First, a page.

In the case of in-floor hydronic heating systems, systems where the heating tubes are overlaid with an approximately 2" mortar screed, there is a high potential for stress buildup within the system. For example, suppose the room to be heated is relatively cold, e.g. 10°C. It is not uncommon for the water temperature inside the heating tubes to reach 45°C to produce a desired temperature of 25°C on the surface of the tile. This results in a temperature differential of 35°C within the assembly. During the process in which the system develops its operating temperature, the lower portion of the screed is heated first and expands at a larger rate than the upper portion of the screed. Using the thermal properties detailed in the previous paragraph, a strain of 0.7 mm (700 μm) is developed over a five meter span, producing a stress within the tile of 12.3 MPa - even if only for a brief period of time.
In light of this, it becomes evident that a force-conductive bond between the tile and the screed is under considerable stress due to the strains imposed and, as such, it is reasonable to conclude that these strains are a significant contribution to tile installation failures over radiant heated floors.
Ceramic fiber reinforced ceramic matrix composites offer a "high-tech" analogy to the tile installation problem. In brittle matrix composites, if a strong bond develops between the fiber and the matrix, the composite will exhibit brittle failure. If the interface is weak, the fiber is able to deform independently of the matrix and, as such, can exhibit significant increases in toughness through the energy absorbing mechanisms of fiber pullout and crack deflection. The fiber-matrix interface must exhibit shear failure for the fiber to adequately de-bond and prevent catastrophic failure. Strong bonding leads to poor performance. In properly designed systems, it is not uncommon to observe cracking within the matrix but not in the fibers - in fact, the fibers bridge the cracks in the matrix, providing the appearance of an intact specimen.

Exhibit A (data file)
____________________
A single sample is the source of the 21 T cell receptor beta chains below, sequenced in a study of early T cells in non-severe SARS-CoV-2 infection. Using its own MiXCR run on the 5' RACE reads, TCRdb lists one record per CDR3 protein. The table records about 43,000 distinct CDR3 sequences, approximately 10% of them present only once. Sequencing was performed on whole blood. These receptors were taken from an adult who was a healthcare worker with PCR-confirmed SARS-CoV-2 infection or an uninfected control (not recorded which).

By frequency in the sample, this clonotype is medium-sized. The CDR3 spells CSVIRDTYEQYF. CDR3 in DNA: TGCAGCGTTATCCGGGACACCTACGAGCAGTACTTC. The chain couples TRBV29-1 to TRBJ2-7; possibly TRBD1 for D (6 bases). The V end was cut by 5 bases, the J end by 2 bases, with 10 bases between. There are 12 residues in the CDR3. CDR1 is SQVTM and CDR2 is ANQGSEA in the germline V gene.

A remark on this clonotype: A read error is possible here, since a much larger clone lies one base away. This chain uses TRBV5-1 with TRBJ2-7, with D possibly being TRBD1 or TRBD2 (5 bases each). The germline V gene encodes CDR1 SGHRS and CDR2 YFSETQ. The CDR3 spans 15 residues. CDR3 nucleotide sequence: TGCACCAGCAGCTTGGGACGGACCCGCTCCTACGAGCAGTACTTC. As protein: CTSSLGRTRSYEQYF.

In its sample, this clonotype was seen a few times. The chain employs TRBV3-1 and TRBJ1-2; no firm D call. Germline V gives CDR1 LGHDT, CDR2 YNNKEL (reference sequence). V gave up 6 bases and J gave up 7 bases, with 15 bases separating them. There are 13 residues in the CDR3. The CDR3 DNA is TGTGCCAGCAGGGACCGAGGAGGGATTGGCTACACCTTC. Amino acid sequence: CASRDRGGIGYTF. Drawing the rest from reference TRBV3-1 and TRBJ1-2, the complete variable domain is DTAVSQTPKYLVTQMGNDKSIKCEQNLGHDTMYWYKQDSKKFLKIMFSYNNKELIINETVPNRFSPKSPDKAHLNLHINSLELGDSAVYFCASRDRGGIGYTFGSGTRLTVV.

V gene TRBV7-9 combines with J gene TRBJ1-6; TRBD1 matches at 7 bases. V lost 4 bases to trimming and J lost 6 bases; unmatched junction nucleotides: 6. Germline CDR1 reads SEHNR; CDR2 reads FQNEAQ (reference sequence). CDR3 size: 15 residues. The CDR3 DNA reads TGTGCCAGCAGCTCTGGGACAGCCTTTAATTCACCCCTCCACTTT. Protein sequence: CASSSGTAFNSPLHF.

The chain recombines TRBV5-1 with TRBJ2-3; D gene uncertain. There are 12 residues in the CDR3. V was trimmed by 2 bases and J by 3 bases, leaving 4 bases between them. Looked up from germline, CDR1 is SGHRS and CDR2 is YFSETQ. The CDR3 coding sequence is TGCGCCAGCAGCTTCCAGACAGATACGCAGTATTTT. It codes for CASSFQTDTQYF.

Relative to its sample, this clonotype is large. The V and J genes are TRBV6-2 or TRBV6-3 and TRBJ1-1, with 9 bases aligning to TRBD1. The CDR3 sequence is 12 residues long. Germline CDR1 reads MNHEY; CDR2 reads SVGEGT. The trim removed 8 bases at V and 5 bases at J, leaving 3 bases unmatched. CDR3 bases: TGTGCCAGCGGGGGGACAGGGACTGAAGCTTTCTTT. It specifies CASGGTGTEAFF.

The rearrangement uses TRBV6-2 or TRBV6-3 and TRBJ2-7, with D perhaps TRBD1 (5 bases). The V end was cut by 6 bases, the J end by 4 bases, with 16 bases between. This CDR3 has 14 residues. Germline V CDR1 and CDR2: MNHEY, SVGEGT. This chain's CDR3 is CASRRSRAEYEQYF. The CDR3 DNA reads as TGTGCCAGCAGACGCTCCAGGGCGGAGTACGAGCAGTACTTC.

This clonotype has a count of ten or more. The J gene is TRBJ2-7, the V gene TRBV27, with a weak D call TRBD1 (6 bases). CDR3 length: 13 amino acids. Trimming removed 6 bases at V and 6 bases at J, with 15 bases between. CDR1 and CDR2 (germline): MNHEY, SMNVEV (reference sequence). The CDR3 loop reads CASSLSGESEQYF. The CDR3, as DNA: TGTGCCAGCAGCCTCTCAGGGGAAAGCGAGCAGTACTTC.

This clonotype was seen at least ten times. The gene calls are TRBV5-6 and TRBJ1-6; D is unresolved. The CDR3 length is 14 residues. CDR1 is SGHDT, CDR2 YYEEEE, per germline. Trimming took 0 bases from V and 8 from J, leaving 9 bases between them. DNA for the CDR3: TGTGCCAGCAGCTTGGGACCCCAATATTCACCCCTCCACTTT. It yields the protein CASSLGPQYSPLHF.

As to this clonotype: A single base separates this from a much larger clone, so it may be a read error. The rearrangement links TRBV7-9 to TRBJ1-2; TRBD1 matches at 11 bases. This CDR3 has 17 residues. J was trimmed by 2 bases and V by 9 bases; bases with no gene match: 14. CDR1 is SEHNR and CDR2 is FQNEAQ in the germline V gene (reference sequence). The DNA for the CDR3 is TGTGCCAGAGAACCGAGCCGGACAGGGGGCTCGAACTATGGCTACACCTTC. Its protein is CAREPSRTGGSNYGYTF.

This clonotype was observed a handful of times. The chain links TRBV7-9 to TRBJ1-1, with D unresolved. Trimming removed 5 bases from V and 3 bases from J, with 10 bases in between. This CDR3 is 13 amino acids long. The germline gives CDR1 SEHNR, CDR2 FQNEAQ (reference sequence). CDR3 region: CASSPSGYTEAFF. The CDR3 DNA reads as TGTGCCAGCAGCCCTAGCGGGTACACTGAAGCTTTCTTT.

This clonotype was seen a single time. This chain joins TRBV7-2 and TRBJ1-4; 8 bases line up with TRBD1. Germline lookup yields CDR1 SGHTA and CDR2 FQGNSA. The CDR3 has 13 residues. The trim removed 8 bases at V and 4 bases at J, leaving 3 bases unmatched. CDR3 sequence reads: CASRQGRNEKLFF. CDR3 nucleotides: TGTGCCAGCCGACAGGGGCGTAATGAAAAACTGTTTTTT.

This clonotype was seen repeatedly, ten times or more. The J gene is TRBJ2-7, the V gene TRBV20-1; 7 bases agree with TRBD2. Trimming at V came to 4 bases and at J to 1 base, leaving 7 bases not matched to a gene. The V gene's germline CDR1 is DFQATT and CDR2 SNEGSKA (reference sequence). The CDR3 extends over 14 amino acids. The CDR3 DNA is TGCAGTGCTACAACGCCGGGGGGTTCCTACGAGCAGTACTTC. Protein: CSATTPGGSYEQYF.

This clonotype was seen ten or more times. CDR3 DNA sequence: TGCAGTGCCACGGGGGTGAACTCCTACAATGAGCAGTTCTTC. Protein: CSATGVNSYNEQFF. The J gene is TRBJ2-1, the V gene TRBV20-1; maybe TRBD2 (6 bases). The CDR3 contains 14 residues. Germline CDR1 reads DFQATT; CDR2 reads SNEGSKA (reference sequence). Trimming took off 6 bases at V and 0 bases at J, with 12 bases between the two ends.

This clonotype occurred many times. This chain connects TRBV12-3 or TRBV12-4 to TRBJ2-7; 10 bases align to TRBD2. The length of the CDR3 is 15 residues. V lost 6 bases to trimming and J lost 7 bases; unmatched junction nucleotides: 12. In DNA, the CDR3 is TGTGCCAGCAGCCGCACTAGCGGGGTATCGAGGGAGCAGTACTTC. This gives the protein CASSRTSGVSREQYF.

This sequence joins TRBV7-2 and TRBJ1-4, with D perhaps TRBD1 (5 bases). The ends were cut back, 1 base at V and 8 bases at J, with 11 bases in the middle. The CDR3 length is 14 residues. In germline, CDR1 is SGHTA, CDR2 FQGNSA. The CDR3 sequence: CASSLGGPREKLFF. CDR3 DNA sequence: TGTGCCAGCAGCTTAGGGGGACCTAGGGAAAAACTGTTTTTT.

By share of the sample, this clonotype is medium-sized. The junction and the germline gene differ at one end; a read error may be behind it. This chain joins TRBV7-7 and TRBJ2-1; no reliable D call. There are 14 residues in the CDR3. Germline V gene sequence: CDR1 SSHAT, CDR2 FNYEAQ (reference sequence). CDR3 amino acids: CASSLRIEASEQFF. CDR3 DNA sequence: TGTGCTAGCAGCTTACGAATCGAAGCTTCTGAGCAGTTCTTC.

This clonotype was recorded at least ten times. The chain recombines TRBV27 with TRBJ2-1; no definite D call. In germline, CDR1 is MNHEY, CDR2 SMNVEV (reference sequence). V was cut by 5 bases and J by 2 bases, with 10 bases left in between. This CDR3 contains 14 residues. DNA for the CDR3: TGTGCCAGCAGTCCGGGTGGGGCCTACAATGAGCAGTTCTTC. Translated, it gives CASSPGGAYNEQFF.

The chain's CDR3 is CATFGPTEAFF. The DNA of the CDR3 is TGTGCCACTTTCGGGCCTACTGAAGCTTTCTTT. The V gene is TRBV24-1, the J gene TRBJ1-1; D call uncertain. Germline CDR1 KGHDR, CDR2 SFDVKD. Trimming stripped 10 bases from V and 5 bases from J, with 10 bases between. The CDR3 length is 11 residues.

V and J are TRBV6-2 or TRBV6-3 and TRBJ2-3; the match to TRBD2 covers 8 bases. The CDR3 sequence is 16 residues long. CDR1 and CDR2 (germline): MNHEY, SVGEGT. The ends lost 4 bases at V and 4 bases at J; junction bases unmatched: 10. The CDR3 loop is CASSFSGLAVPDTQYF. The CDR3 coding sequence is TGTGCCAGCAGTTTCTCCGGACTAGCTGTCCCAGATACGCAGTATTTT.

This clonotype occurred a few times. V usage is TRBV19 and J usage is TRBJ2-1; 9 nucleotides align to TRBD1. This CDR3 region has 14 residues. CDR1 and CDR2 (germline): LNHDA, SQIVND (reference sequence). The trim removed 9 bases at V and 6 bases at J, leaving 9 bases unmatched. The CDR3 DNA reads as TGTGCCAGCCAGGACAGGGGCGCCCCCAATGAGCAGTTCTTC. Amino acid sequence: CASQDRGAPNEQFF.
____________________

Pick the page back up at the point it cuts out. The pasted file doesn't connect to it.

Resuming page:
It has also been demonstrated that fiber composites, when tested in bending (i.e., the modulus of rupture test) actually fail in a shear/compressive mode on the compressive side of the specimen, rather than in tension on the tensile side of the test specimen. The shear stresses developed during the test are significant, and, when coupled with the compressive stresses, lead to failure. This condition is analogous to the situation with rigidly bonded ceramic tile - a thin sheet of materials bonded strongly to a substrate, which can exhibit a (relatively) significant amount of bending during loading. Relieving the shear stresses would increase the strength of the sample.
In the case of small cross-section materials like fibers, the material is inherently more flexible because the strain developed in the fiber, even under substantial bending, usually does not exceed the strain limitations of the material. The same is true of tile/mortar/grout assemblages in uncoupled systems. The small cross section of the tile layer would naturally allow for greater flexibility, provided the strain limit is not exceeded. When the tile is rigidly bonded to the substrate, however, the strain is transferred to the tile through the bond coat and compounded by the combined thickness of the entire substrate-tile assembly. Once the strain limit of the tile is exceeded, fracture results. Allowing the tile layer to move independently of the substrate greatly increases the amount of flexure the substrate can accommodate without causing failure in the tile layer.